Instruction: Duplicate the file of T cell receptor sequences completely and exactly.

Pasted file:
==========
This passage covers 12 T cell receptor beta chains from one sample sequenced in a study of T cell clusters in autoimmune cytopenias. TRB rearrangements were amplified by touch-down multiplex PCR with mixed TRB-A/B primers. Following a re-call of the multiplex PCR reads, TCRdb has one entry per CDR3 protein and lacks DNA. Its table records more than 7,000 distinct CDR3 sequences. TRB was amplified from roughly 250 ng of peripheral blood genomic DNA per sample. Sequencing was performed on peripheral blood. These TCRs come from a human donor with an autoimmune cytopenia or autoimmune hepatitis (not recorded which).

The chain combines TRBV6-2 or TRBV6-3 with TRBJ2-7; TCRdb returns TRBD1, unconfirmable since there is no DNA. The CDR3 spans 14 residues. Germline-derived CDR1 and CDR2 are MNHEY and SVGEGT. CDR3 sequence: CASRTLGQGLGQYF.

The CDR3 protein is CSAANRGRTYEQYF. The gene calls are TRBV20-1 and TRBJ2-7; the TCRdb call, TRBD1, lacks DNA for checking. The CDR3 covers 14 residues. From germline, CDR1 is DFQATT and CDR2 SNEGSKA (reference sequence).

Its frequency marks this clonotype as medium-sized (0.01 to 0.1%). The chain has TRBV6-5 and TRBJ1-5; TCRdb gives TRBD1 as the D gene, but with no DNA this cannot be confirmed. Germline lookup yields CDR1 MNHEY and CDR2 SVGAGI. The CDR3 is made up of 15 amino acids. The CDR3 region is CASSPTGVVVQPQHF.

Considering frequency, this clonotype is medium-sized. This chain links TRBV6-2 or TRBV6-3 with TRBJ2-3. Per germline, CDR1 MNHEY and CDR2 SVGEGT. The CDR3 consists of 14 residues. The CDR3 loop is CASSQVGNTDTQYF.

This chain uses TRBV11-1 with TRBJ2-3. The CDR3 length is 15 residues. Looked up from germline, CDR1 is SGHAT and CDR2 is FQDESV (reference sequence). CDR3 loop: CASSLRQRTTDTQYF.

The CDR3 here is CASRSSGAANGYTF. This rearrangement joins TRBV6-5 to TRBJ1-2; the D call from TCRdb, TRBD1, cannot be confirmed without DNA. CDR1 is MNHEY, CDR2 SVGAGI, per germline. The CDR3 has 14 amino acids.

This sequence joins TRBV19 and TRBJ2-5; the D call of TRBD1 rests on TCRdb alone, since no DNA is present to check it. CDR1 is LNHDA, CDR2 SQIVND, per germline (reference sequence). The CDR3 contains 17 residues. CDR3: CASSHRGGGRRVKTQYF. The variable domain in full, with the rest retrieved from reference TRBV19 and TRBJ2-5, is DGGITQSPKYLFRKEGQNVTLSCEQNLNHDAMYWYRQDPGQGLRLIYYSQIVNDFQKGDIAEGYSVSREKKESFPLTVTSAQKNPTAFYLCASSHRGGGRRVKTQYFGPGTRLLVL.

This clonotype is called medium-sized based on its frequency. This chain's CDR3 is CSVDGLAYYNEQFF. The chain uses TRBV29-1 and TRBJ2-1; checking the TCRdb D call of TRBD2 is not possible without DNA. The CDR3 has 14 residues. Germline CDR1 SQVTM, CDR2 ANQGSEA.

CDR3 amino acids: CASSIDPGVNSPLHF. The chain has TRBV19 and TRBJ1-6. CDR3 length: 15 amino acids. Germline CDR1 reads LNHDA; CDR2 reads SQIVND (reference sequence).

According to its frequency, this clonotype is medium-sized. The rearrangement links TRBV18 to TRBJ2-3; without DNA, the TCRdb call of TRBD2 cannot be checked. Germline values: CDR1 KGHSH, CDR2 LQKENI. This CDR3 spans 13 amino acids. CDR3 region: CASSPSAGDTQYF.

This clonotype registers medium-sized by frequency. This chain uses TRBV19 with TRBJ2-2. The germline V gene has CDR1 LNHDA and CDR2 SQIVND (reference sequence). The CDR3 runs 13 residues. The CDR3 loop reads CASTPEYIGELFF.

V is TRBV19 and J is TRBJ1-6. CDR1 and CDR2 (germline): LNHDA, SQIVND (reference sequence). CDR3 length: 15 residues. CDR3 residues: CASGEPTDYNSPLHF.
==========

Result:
This passage covers 12 T cell receptor beta chains from one sample sequenced in a study of T cell clusters in autoimmune cytopenias. TRB rearrangements were amplified by touch-down multiplex PCR with mixed TRB-A/B primers. Following a re-call of the multiplex PCR reads, TCRdb has one entry per CDR3 protein and lacks DNA. Its table records more than 7,000 distinct CDR3 sequences. TRB was amplified from roughly 250 ng of peripheral blood genomic DNA per sample. Sequencing was performed on peripheral blood. These TCRs come from a human donor with an autoimmune cytopenia or autoimmune hepatitis (not recorded which).

The chain combines TRBV6-2 or TRBV6-3 with TRBJ2-7; TCRdb returns TRBD1, unconfirmable since there is no DNA. The CDR3 spans 14 residues. Germline-derived CDR1 and CDR2 are MNHEY and SVGEGT. CDR3 sequence: CASRTLGQGLGQYF.

The CDR3 protein is CSAANRGRTYEQYF. The gene calls are TRBV20-1 and TRBJ2-7; the TCRdb call, TRBD1, lacks DNA for checking. The CDR3 covers 14 residues. From germline, CDR1 is DFQATT and CDR2 SNEGSKA (reference sequence).

Its frequency marks this clonotype as medium-sized (0.01 to 0.1%). The chain has TRBV6-5 and TRBJ1-5; TCRdb gives TRBD1 as the D gene, but with no DNA this cannot be confirmed. Germline lookup yields CDR1 MNHEY and CDR2 SVGAGI. The CDR3 is made up of 15 amino acids. The CDR3 region is CASSPTGVVVQPQHF.

Considering frequency, this clonotype is medium-sized. This chain links TRBV6-2 or TRBV6-3 with TRBJ2-3. Per germline, CDR1 MNHEY and CDR2 SVGEGT. The CDR3 consists of 14 residues. The CDR3 loop is CASSQVGNTDTQYF.

This chain uses TRBV11-1 with TRBJ2-3. The CDR3 length is 15 residues. Looked up from germline, CDR1 is SGHAT and CDR2 is FQDESV (reference sequence). CDR3 loop: CASSLRQRTTDTQYF.

The CDR3 here is CASRSSGAANGYTF. This rearrangement joins TRBV6-5 to TRBJ1-2; the D call from TCRdb, TRBD1, cannot be confirmed without DNA. CDR1 is MNHEY, CDR2 SVGAGI, per germline. The CDR3 has 14 amino acids.

This sequence joins TRBV19 and TRBJ2-5; the D call of TRBD1 rests on TCRdb alone, since no DNA is present to check it. CDR1 is LNHDA, CDR2 SQIVND, per germline (reference sequence). The CDR3 contains 17 residues. CDR3: CASSHRGGGRRVKTQYF. The variable domain in full, with the rest retrieved from reference TRBV19 and TRBJ2-5, is DGGITQSPKYLFRKEGQNVTLSCEQNLNHDAMYWYRQDPGQGLRLIYYSQIVNDFQKGDIAEGYSVSREKKESFPLTVTSAQKNPTAFYLCASSHRGGGRRVKTQYFGPGTRLLVL.

This clonotype is called medium-sized based on its frequency. This chain's CDR3 is CSVDGLAYYNEQFF. The chain uses TRBV29-1 and TRBJ2-1; checking the TCRdb D call of TRBD2 is not possible without DNA. The CDR3 has 14 residues. Germline CDR1 SQVTM, CDR2 ANQGSEA.

CDR3 amino acids: CASSIDPGVNSPLHF. The chain has TRBV19 and TRBJ1-6. CDR3 length: 15 amino acids. Germline CDR1 reads LNHDA; CDR2 reads SQIVND (reference sequence).

According to its frequency, this clonotype is medium-sized. The rearrangement links TRBV18 to TRBJ2-3; without DNA, the TCRdb call of TRBD2 cannot be checked. Germline values: CDR1 KGHSH, CDR2 LQKENI. This CDR3 spans 13 amino acids. CDR3 region: CASSPSAGDTQYF.

This clonotype registers medium-sized by frequency. This chain uses TRBV19 with TRBJ2-2. The germline V gene has CDR1 LNHDA and CDR2 SQIVND (reference sequence). The CDR3 runs 13 residues. The CDR3 loop reads CASTPEYIGELFF.

V is TRBV19 and J is TRBJ1-6. CDR1 and CDR2 (germline): LNHDA, SQIVND (reference sequence). CDR3 length: 15 residues. CDR3 residues: CASGEPTDYNSPLHF.